Trolling is a phenomenon all too common on the internet. Trolling, essentially the act of posting something on the internet to irritate other users, is nearly everywhere. You can find incidents of trolling on forums, blogs, and even Youtube.
A popular method of trolling on Youtube currently involves posting anything (and everything) about Justin Beiber in the comments of a video. Even Justin Beiber videos get trolled... about Justin Beiber... It's mind boggling, right!? At the time of writing this blog, the current highest rated comment for the video with the most views on Youtube, Justin Beiber's "Baby" (http://www.youtube.com/watch?v=kffacxfA7G4&feature=player_embedded#at=76), is "I had to pause the video at 0:00 I couldn't watch anymore of this bullsh*t". Upon closer examination of this piece of information, the following conclusion can be drawn: the most popular comment on the most popular video of Youtube is a troll comment; trolling must be fairly popular.
One reason trolling is so popular is because often times, for the majority of people, it is funny/enjoyable. Many troll posts are targeted at groups of people that share the minority opinion. That's not to say that this activity is "okay", but when comment sections are often ruled by mob mentality, the minority opinion often does not stand a chance. What makes this act all the more enjoyable for the troll is that he or she rarely would has to answer for their actions; from a psychological point of view, the antagonist gets a reward (by irritating others) and has either no risk or limited risk of punishment due to their anonymity online.
According to the article "Where Anonymity Breeds Contempt" by Julie Zhuo (http://www.nytimes.com/2010/11/30/opinion/30zhuo.html?_r=2&hp), which focuses on a variety of problems caused by being anonymous, "Morality, Plato argues, comes from full disclosure; without accountability for our actions, we would all behave unjustly." This is exactly why trolls flourish online; there is no repercussion for the trolls actions. Not only is there rarely any form of online punishment, but offline punishment is basically non-existent. To the extreme, people can go online and post negative comments about homosexuals, other races, women, and more, yet these comments will never be attached to them in the real world. If they did something like that in the workplace, they would be fired and packing up the items in their desk by lunch time.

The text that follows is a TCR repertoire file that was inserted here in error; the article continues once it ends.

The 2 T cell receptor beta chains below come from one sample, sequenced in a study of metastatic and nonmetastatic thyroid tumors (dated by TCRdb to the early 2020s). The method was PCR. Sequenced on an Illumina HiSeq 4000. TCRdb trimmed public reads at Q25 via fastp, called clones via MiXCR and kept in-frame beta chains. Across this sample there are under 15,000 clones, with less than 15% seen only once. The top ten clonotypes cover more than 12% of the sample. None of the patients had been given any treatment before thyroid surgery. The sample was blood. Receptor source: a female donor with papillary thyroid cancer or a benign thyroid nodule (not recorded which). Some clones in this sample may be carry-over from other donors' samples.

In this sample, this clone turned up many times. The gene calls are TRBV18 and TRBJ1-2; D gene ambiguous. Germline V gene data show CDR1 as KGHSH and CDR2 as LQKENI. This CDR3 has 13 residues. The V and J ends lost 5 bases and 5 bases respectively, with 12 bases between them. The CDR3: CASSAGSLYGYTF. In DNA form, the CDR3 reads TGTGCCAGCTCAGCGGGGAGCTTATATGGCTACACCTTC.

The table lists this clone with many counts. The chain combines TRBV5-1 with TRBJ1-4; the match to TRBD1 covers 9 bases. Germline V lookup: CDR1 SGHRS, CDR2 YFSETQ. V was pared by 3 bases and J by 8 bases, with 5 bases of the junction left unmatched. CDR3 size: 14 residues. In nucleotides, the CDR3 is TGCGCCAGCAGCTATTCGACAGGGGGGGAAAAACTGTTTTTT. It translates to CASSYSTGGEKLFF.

Trolling, while typically shown in a bad light, doesn't have to be taken to extremes however. Take the Justin Beiber comment for example. While it may annoy some people, others probably find it funny. When trolling is meant to annoy and not to cause harm, similar to teasing between siblings, maybe it is not so bad after all. However, all can agree that it is easy for trolling to get taken too far, and this is often times the case.
With great power comes great responsibility. The power to comment or post on nearly any topic anywhere on the internet, often anonymously, is pretty amazing. The lack of responsibility that is often exercised, however, is also amazing...